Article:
Animation fans have made it a point that a period of time spanning from the early seventies up until the mid-eighties was a dire era for the medium. There were numerous causes for this stagnation ranging from a lack of visionaries to strict budgetary constraints. Exacerbating problems were conservative parental groups attacking anything that wasn’t child-friendly, thus giving the art a juvenile stigma. In reality, many of these problems began manifesting as early as the late fifties, but it wasn’t until a little over a decade later when the industry’s prime juggernaut, Disney, began to stumble in the critical eye. This culminated in their 1983 release, The Black Cauldron. What was meant to be the debut of several up-and-coming animators ended up getting recut by executives and subsequently flopping, nearly putting an end to the company’s animated canon.
The tides began to turn for Disney in 1985 when after observing the success of merchandise-driven shows such as He-Man and the Masters of the Universe and Care Bears, they decided to throw their own hat in the ring in the form of The Wuzzles and Adventures of the Gummi Bears. The latter proved to be a hit, and with this newfound freedom, they funded the creation of original shows, including DuckTales and Chip ‘n Dale Rescue Rangers. In 1989, The Little Mermaid was released, and when it became a sensation with critics and fans alike, Disney had fully recovered from the Dark Age plaguing both them and the entire industry. Suddenly, they were once again relevant and synonymous with Western animation.
Whenever someone finds overwhelming success in entertainment, they inevitably inspire a slew of imitators wishing to capitalize on the current trends. One such group was none other than Warner Bros., popularly considered rivals to Disney. They managed to have some success on television after having recruited Steven Spielberg to produce several beloved cartoons. However, very little of that success translated to the theaters with many of their feature-length animated films underperforming in the box office.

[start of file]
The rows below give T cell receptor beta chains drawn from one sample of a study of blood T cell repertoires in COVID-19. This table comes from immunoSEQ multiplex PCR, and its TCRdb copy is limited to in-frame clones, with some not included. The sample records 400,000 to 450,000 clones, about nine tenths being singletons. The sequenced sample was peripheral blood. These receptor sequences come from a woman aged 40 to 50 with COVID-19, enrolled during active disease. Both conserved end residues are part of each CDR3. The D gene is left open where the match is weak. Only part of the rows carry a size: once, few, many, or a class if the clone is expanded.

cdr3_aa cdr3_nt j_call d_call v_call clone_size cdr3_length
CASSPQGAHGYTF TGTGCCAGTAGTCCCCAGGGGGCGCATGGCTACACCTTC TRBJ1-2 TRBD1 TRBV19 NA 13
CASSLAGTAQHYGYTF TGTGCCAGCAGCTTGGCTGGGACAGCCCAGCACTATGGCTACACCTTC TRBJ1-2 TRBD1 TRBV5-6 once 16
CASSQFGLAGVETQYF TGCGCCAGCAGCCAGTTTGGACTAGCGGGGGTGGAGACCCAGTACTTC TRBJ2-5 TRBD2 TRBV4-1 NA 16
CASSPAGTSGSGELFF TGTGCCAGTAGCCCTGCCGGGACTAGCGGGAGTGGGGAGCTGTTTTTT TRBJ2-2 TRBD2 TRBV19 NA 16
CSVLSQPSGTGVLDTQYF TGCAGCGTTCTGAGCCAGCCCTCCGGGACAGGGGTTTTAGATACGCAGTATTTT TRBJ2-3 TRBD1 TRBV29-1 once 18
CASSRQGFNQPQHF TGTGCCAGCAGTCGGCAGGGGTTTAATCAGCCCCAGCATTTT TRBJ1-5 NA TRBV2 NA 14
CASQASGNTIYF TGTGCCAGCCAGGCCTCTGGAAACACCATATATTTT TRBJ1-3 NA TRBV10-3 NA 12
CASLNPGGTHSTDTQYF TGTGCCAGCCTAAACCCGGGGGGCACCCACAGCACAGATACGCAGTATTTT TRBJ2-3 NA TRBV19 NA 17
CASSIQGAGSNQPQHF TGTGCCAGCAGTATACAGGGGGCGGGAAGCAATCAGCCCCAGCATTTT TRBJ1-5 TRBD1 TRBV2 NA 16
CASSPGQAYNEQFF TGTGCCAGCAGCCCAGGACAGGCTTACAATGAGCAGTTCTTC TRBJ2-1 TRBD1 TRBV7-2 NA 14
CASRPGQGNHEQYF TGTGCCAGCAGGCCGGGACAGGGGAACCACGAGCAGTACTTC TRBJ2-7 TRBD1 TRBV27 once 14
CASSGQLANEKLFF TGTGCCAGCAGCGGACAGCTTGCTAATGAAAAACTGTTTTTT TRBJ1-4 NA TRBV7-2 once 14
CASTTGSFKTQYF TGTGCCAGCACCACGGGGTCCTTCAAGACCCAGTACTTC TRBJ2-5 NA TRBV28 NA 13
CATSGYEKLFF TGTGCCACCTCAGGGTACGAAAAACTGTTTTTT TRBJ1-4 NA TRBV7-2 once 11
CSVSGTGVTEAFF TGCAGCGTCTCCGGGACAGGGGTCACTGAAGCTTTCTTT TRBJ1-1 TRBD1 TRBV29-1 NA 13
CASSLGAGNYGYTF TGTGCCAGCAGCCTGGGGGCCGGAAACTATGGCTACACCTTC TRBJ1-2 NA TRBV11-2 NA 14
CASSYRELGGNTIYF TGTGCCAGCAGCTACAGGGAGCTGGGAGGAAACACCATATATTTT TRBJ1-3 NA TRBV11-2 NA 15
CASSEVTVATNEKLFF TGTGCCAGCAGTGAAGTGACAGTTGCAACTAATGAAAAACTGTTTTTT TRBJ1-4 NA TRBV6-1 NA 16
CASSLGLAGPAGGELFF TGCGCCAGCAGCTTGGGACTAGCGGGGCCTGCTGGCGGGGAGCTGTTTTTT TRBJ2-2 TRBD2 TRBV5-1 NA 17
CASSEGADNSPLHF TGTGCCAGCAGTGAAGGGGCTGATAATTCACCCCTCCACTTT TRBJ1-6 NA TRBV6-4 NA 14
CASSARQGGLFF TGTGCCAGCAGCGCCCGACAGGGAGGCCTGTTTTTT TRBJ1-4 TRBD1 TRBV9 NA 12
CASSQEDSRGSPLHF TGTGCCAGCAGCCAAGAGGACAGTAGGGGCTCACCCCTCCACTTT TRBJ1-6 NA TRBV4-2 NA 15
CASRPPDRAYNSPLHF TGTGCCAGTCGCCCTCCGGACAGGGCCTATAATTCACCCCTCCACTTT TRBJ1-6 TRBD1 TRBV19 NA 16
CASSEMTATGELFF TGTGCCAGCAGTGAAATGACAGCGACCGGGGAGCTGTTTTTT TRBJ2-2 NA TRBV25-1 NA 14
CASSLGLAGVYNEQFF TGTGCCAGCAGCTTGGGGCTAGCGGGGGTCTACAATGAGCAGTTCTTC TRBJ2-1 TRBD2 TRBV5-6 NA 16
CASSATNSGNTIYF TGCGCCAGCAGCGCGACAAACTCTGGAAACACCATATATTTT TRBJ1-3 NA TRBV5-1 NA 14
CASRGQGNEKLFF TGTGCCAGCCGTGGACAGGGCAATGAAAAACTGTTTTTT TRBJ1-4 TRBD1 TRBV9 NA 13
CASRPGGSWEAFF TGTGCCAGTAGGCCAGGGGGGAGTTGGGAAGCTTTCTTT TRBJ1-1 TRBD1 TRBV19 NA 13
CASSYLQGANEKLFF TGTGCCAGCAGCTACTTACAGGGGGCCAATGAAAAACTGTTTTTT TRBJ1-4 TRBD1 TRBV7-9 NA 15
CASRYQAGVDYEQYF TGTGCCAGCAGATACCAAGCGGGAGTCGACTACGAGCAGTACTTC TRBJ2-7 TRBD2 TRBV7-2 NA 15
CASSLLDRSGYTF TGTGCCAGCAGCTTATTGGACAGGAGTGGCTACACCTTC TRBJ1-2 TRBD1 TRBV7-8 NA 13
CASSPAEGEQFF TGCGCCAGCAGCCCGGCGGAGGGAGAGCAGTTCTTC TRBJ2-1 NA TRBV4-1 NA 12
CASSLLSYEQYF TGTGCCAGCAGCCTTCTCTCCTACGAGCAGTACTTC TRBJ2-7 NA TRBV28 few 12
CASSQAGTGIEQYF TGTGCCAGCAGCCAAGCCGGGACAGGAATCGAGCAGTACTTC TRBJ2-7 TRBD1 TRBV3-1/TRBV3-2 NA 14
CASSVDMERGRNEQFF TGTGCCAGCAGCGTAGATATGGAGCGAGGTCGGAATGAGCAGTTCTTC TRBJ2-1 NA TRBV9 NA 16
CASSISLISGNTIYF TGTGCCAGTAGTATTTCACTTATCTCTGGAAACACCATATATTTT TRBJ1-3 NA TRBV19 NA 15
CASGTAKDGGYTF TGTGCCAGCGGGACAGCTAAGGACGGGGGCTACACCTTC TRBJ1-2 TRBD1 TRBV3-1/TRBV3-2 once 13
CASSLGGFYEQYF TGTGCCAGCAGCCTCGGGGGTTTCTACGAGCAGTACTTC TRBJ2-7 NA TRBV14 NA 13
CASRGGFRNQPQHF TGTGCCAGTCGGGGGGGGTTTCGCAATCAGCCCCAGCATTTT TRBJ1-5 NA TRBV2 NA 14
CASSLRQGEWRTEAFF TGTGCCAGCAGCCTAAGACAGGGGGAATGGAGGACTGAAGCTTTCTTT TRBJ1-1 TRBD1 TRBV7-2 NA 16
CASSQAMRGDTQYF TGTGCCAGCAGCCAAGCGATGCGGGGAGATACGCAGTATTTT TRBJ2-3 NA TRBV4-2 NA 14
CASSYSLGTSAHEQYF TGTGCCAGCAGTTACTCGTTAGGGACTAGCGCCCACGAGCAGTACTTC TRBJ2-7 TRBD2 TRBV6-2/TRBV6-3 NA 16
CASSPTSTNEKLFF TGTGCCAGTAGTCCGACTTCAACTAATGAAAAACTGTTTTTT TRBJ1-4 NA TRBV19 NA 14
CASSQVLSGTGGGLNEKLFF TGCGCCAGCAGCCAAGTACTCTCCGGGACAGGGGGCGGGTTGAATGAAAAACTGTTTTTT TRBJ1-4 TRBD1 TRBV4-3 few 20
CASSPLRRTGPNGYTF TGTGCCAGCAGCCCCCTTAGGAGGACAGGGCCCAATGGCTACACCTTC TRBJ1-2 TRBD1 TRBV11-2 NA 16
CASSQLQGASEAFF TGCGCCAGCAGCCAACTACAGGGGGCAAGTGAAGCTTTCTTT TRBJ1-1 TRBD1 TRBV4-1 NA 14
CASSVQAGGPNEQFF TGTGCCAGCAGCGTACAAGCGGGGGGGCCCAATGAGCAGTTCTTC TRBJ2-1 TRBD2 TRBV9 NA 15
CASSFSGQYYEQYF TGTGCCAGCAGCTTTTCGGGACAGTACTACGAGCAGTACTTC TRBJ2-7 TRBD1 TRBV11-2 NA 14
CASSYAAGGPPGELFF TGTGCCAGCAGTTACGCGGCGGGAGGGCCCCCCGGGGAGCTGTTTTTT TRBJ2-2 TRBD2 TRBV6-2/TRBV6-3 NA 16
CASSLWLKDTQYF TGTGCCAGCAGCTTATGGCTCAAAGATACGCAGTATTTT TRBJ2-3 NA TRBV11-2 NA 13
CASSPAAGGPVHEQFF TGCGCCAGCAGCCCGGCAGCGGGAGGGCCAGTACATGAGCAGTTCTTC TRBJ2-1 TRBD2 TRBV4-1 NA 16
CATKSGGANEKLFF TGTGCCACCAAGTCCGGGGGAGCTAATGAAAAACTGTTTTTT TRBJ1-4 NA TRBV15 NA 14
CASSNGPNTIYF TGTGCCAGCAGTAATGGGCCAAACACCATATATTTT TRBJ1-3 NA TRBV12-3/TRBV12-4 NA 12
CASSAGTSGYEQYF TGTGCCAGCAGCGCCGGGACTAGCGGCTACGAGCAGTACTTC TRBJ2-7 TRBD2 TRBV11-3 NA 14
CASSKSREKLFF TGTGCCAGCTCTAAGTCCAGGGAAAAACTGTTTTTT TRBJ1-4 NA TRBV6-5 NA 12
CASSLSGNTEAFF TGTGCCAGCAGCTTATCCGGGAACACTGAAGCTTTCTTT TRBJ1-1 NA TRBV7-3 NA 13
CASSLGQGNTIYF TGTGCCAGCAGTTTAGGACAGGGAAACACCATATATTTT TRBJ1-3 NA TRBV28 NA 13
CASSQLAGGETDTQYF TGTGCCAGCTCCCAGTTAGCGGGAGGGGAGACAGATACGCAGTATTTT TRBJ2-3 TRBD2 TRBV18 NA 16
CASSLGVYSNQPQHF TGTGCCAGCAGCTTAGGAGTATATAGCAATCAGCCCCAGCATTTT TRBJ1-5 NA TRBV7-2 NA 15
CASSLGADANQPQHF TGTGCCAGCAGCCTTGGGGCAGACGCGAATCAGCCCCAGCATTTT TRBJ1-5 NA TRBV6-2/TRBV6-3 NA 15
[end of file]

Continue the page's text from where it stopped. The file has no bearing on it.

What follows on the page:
In May of 1995, Warner Bros. Feature Animation announced their first project: The Quest for the Grail. It was to be an adaptation of Vera Chapman’s novel, The King’s Damosel. Numerous problems arose during production, including the fact that it had started before the story was finalized. At first, Bill and Susan Kroyer, the husband-and-wife duo behind FernGully: The Last Rainforest were to direct it as a faithful adaptation that kept the dark tone of Ms. Chapman’s work. Unfortunately, creative differences led the two of them to leave the project in February of 1997. They were replaced by Frederik Du Chau, who in turn overhauled the story, turning the original vision into a Disney-inspired musical retitled Quest for Camelot.
By the end, few of the personnel had anything positive to say about what it became. One of the animators, Chrystal Klabunde, stated in interviews that the executives had no concept of animation at all, and with their inexperience, a chaotic work environment ensued. It was to the point where some of the animators didn’t even know the plot until they had finished their work. Moreover, as the film wasn’t initially slated to be a musical, a majority of the songs weren’t written until the later stages. With various people getting replaced at the behest of the executives and the team having to work around the clock, it comes as little surprise that the studio lost forty-million dollars on the film. Quest for Camelot was subsequently a commercial and critical failure upon its release in May of 1998. The most commonly cited reasons for its reception concerned its formulaic plot that took elements from Disney’s canon without providing a unique take on them. It’s even considered by some historians to be partially responsible for the downfall of traditionally animated features in the United States.
Nonetheless, as the production continued, a company named Titus Software was commissioned to create a tie-in game. It was released in December of 1998 for the Game Boy Color, notably being one of the first titles to showcase the capabilities of Nintendo’s newest handheld device. There was to be a version for the Nintendo 64, but the film’s dismal performance ensured its demise. Does the game fare any better?
Analyzing the Experience